CatiaMan, not a problem for the drawing… I took the liberty to make some generalizations, every window is a bit different, in thickness and size and kind of glass, depending on the style, quality and R value that you trying to reach…. Just so you know.
I drew a standard (what is built in in most houses these days) outside window with frame. The lower part (thepart which must fight off the water and precipitation) has on the one I drew up for you, an aluminium profile to keep water out, but can be built with out, if you make sure that the upper ledge of the lower frame has a slight grade (about 10°) to keep water out, and running down. all corners on the outside MUST be rounded slightly with about a 3 mm radius. This insures that what ever you are using for surfacing (paint, lack/varnish, lasuer, whatever) maintains a constant thickness to protect the wood, (on a sharp corner or too small of a radius, cant manage the corner, and thins in this spot making it vulnrable (spelling?) and of outside you do not want that). Also keep in mind that UV rays are damaging over time as well so that over time too.
Here is the lower part
here is the upper part:
You will notice I did not put many measurements in (except for the general frame sizes), thats because it really all depends on the kind of hardware you are using.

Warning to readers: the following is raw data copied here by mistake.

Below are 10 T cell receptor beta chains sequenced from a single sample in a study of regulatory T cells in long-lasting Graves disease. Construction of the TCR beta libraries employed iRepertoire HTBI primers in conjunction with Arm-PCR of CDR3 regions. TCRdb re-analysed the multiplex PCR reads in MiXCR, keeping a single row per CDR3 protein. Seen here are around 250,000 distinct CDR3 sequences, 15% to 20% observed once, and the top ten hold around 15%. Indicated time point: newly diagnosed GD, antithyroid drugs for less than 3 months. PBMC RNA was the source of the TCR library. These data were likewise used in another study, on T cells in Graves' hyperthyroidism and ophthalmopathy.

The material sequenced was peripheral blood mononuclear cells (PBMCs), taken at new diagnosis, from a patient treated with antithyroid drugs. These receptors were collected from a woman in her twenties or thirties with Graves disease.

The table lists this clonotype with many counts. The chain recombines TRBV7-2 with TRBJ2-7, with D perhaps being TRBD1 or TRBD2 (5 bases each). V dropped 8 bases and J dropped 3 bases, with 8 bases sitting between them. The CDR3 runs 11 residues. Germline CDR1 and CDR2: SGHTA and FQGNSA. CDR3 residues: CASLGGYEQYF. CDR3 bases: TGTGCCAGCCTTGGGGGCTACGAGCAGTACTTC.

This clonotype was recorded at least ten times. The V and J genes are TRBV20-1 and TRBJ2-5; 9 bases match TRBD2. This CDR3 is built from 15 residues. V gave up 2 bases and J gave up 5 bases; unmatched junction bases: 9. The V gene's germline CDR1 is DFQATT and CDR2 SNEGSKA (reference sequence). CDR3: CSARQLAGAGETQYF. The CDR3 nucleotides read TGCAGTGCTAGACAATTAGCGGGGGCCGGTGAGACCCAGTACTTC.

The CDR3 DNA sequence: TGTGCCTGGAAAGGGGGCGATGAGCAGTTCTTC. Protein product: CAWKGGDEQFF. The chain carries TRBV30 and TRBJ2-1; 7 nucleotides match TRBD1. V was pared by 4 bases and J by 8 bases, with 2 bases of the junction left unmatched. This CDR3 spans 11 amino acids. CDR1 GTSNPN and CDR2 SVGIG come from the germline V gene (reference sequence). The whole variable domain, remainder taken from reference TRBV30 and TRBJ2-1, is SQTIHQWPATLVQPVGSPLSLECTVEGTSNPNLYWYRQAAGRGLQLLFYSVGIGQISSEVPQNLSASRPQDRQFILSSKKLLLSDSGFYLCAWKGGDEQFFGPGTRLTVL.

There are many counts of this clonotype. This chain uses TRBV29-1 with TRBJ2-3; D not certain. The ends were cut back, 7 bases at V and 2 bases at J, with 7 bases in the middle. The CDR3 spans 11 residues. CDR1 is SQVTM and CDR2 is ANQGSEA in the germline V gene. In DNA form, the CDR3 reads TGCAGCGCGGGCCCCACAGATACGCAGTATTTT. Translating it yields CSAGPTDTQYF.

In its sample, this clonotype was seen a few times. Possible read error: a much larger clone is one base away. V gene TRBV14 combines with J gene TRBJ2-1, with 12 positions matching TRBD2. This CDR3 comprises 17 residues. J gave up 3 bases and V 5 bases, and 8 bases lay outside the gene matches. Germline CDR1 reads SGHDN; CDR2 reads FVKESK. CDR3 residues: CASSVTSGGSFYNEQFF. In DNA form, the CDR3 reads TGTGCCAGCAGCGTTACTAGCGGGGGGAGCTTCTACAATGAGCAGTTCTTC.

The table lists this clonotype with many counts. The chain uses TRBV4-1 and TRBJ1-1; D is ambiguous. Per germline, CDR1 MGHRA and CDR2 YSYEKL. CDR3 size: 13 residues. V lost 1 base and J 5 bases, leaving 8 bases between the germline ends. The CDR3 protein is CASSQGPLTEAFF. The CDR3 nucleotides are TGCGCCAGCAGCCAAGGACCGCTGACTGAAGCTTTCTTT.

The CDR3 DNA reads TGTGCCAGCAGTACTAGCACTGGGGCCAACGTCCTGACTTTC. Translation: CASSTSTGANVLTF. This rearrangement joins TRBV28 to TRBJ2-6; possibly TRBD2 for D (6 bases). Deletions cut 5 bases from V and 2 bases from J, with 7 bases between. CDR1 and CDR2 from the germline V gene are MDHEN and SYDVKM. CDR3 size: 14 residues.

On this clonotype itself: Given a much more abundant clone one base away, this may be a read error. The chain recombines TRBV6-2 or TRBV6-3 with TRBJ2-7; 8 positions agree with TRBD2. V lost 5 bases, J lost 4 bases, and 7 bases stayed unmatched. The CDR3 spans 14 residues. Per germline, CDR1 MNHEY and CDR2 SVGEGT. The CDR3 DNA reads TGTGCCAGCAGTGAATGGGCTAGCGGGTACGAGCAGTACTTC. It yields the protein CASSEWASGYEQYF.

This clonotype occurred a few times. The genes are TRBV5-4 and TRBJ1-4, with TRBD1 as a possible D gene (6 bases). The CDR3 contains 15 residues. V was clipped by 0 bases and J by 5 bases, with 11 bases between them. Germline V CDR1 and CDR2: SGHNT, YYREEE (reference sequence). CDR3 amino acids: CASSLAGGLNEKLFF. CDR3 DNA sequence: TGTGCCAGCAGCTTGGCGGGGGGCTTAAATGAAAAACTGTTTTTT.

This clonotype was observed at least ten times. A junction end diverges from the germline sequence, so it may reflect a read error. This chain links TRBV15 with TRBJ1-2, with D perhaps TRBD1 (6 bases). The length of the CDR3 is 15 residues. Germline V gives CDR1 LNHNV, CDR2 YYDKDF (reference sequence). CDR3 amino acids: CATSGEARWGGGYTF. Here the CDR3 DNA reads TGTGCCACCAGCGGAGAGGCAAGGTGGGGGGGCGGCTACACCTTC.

The rubber gasket/weather seal is also a generalization, because even here there are a thousand different kinds depending on what you are doing and quality, the one i used in the drawing is very common.
But overall I can say definetly this is a good general example of how windows are done here, this of course is a simpler version, there are more variants, all depending on how thick your walls are and how much noise you want to keep out and warmth in.
Before I forget, on the drawing, what you were asking about, is Geriffelteleiste, and I mean by that the wood strip that is holding the windowpane in, is not solid, but riffled (like a potatoe chip) so moisture can circulate within the Rabbit that window sits.
Holes for drainage, well, 3 ought to do the trick. maybe two, depends on the size of the window. remember air circulation is what will keep your window in shape for perhaps longer than you live, if built properly, so make sure the moisture that does happen to get in, can get out too.
The whole air circulation thing is not for movement, its to allow the dew buildup which happens mainly in winter, when cold (dryer) air meets the warm moist air from the inside (of your house) and they will meet somewhere usually in the middle of your window frame. That you can do nothing about, just provide an escape route for the moiture so your window does not form mold or rot, which is bad. We have all seen what happens to a cold beer bottle on a hot day, dew water or condensation builds up where the warm air and cold air meet.
Ok if you have any more questions feel free to ask…. I hope I have not bored anybody with such a long post. Especially if you are looking for good tips on installing the window or something.
Let me know what you think!